The Purpose of Government
In the midst of a rancorous presidential nominating season, when we are bombarded every day with promises by politicians about how they will create jobs or educate our children better or get the economy rolling again, few if any candidates seem to grasp the purpose of government in America. The purpose of government is to preserve liberty.
That would include protecting us from foreign enemies who seek to take our freedom and from people who come into our nation illegally, either as illegal immigrants or as terrorists. Protecting the legal integrity of our borders and our citizenship is an aspect of protecting American liberty. Nothing matters, though, if liberty first is not preserved.
Listen, then, to the next Republican debate. What are the candidates talking about? Who will create the most jobs, who will jump-start the economy, who will improve our educational system. We do not need government, especially the federal government, for any of that. The economy hums along just fine without politicians. Jobs are created when people work and not when the Bureau of Labor Statistics captures data for dreary and dull reports.
Do we need government to educate us? We need government less than at any time in human history to educate us. There are a hundred different ways for children these days to learn to read and write, and once children are literate, there is a limitless universe of knowledge that eager and willing minds can pump to become truly and magnificently educated. Indeed, it is incomparably better for de-institutionalized willing minds to learn to keep learning than to earn a diploma, which implies entitlement or merit when often it means nothing at all.
Liberty, though, is quite different. It is the very air free minds need to survive. It is the soil in which wealth grows. There is no substitute for liberty, no government program that can simulate liberty, no regulation that can mandate liberty. It cannot be bought, and it ought not be sold.
When our Declaration of Independence states that it is to preserve liberty that governments are formed by men, and when the Preamble to our Constitution states that the reason for this experiment in federalism is "to secure the blessings of liberty to ourselves and to our posterity," that is the heart of what America is, or what it was founded to be.
Expanding liberty would a worthwhile goal for discussion in a presidential election year. Devolving power to individuals and to state governments, which lack the sort of monopoly the federal government possesses in its continental reach, is surely worth talking about. What might be some practical ways of accomplishing this goal?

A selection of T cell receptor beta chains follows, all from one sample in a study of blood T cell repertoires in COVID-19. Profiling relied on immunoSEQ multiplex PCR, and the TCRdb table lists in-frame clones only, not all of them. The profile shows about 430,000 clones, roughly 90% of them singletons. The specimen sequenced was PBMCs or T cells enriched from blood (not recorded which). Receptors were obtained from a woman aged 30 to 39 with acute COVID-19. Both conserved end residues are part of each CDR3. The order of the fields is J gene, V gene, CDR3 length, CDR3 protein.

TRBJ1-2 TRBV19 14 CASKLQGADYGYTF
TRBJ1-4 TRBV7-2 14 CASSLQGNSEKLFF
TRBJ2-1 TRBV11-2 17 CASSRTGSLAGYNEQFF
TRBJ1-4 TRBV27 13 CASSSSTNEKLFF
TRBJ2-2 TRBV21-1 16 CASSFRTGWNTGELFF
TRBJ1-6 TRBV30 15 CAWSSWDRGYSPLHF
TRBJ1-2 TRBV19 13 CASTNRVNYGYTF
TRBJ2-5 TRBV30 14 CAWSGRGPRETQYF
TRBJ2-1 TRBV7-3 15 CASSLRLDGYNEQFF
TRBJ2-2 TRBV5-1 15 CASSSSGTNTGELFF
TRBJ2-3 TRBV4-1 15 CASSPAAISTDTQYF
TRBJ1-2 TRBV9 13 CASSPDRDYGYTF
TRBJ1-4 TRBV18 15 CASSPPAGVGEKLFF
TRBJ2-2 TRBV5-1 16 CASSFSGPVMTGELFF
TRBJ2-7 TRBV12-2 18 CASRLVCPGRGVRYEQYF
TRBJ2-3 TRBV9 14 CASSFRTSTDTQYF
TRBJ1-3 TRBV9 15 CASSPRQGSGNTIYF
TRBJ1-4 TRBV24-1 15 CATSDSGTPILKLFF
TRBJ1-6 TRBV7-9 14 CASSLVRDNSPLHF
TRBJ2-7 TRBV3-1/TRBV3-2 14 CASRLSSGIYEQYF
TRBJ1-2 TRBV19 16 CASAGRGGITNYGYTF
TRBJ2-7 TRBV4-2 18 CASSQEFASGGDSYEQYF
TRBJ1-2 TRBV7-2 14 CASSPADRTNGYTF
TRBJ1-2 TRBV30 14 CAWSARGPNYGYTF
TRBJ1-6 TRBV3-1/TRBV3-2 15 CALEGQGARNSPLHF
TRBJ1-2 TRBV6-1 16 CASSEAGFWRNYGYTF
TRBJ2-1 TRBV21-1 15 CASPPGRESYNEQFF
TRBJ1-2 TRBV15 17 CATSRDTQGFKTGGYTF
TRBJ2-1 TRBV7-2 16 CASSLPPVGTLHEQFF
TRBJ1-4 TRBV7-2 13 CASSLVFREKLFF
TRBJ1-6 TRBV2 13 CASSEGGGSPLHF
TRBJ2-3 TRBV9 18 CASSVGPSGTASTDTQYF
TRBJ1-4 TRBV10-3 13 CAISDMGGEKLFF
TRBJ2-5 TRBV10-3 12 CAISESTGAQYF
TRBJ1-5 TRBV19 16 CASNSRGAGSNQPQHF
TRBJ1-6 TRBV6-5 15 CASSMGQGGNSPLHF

Restore to individuals and to businesses that are not inextricably linked to government the right to discriminate. The right to discriminate is at the heart of freedom. What if a particular variety of discrimination seems wrong to us? Then we, personally, should not do it. We might also tell businesses that if they want our trade, we will consider when and how they discriminate. But stop making federal judges and government bureaucrats the arbitrators of good and bad discrimination. Let markets and individual consciences do that.
Abolish as many federal offices and agencies as possible. This does not mean that the function performed by that agency is not a proper role of government, but rather that it is not the proper role of a national government. Government operations close to the people, that compete within states or among states for taxpayers, businesses, and homeowners, cannot trample liberties recklessly.
Finally, consider giving teeth to the Bill of Rights, which is, of course, all about liberty. It is from beginning to end a statement of what the federal government may not do, to us or to the governments of the states. The Second Amendment, for example, is about preserving our individual right of self-protection. We need to stop apologizing for exercising that right.
The Ninth Amendment is not about allowing abortion on demand. Hear the words of that amendment: "The enumeration in the Constitution, of certain rights, shall not be construed to deny or disparage others retained by the people." The italicized words show an intention to limit federal judicial power, which was also seen as a threat to liberty.
The sad fact, of course, is that we live in a land full of people more afraid of the responsibilities of freedom than the blessings of freedom. Until we re-learn the purpose of government in our land, the problems we have in politics will remain intractable and politics largely an exercise in futility.
America is about liberty, and with liberty, despite the dolts who hold or seek elective office, our nation will do just fine.